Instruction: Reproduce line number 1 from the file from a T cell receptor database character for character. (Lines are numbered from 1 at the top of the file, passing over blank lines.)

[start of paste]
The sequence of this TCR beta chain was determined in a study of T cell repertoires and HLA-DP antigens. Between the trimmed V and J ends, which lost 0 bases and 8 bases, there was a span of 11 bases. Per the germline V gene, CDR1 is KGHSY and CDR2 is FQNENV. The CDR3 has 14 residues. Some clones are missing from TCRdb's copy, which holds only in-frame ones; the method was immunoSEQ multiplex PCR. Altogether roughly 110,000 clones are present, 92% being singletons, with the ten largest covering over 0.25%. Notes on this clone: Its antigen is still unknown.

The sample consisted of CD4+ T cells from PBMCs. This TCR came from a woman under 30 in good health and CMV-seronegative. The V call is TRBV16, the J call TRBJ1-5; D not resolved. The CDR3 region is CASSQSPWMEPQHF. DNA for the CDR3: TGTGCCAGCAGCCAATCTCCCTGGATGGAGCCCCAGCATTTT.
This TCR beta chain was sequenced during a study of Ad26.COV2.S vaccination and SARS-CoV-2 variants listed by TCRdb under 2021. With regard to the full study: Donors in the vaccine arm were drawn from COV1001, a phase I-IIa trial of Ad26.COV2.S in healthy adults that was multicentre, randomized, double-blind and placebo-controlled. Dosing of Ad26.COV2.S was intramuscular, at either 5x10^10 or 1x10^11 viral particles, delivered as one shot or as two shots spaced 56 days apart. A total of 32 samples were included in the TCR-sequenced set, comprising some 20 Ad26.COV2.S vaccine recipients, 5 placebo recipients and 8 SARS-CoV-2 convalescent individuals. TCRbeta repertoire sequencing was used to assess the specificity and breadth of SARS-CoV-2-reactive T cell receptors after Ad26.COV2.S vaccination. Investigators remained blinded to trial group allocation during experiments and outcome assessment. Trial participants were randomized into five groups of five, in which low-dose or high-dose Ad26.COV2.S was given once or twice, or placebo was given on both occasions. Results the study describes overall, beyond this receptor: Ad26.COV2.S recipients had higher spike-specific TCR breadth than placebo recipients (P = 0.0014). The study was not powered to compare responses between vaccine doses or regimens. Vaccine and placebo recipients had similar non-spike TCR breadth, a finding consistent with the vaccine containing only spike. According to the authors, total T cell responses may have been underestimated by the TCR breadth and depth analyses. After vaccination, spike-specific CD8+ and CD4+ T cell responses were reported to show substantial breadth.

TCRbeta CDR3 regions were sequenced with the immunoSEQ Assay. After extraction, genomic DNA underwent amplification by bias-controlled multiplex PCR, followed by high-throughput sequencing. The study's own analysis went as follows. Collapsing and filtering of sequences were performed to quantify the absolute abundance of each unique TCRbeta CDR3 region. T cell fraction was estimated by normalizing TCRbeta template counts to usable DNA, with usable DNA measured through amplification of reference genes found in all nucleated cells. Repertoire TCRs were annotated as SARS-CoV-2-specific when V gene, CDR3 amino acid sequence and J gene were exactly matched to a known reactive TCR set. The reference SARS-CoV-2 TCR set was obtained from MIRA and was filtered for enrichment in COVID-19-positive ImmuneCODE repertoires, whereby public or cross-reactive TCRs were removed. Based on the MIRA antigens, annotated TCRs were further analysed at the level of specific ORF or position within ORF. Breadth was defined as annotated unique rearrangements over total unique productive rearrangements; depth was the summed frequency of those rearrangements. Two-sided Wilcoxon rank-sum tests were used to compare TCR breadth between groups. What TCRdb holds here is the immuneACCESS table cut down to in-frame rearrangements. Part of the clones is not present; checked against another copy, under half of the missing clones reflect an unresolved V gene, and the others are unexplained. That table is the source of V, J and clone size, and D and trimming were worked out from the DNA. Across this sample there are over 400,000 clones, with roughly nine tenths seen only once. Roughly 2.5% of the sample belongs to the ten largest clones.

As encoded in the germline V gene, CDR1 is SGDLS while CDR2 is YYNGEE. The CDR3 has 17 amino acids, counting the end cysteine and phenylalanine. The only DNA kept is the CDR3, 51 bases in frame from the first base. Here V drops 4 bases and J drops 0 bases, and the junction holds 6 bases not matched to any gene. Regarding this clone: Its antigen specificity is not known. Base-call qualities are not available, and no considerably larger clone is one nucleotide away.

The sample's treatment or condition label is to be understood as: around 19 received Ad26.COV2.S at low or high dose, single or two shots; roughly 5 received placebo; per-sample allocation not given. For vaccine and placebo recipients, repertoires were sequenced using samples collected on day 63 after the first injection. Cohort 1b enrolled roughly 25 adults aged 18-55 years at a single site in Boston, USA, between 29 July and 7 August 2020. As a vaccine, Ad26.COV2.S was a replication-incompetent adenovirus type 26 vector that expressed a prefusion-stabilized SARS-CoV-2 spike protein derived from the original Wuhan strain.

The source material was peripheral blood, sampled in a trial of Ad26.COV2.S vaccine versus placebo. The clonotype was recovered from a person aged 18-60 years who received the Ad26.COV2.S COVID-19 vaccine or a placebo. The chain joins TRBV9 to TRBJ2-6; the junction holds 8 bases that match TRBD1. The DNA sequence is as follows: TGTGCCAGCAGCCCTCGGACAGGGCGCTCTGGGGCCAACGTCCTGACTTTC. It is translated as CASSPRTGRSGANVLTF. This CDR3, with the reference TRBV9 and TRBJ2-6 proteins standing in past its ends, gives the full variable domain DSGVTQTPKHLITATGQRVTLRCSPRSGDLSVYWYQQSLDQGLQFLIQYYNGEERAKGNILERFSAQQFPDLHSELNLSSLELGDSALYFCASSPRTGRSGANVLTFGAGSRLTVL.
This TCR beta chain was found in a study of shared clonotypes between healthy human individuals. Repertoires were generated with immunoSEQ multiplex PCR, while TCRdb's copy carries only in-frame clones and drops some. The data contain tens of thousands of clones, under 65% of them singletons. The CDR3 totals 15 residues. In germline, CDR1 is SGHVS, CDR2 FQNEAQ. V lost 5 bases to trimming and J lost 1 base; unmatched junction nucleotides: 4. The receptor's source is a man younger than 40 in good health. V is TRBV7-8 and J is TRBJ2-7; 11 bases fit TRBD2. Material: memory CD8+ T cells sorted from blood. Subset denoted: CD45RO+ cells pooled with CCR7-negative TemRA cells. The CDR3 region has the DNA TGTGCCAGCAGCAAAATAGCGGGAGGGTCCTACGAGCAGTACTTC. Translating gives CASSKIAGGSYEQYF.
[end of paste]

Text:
The sequence of this TCR beta chain was determined in a study of T cell repertoires and HLA-DP antigens. Between the trimmed V and J ends, which lost 0 bases and 8 bases, there was a span of 11 bases. Per the germline V gene, CDR1 is KGHSY and CDR2 is FQNENV. The CDR3 has 14 residues. Some clones are missing from TCRdb's copy, which holds only in-frame ones; the method was immunoSEQ multiplex PCR. Altogether roughly 110,000 clones are present, 92% being singletons, with the ten largest covering over 0.25%. Notes on this clone: Its antigen is still unknown.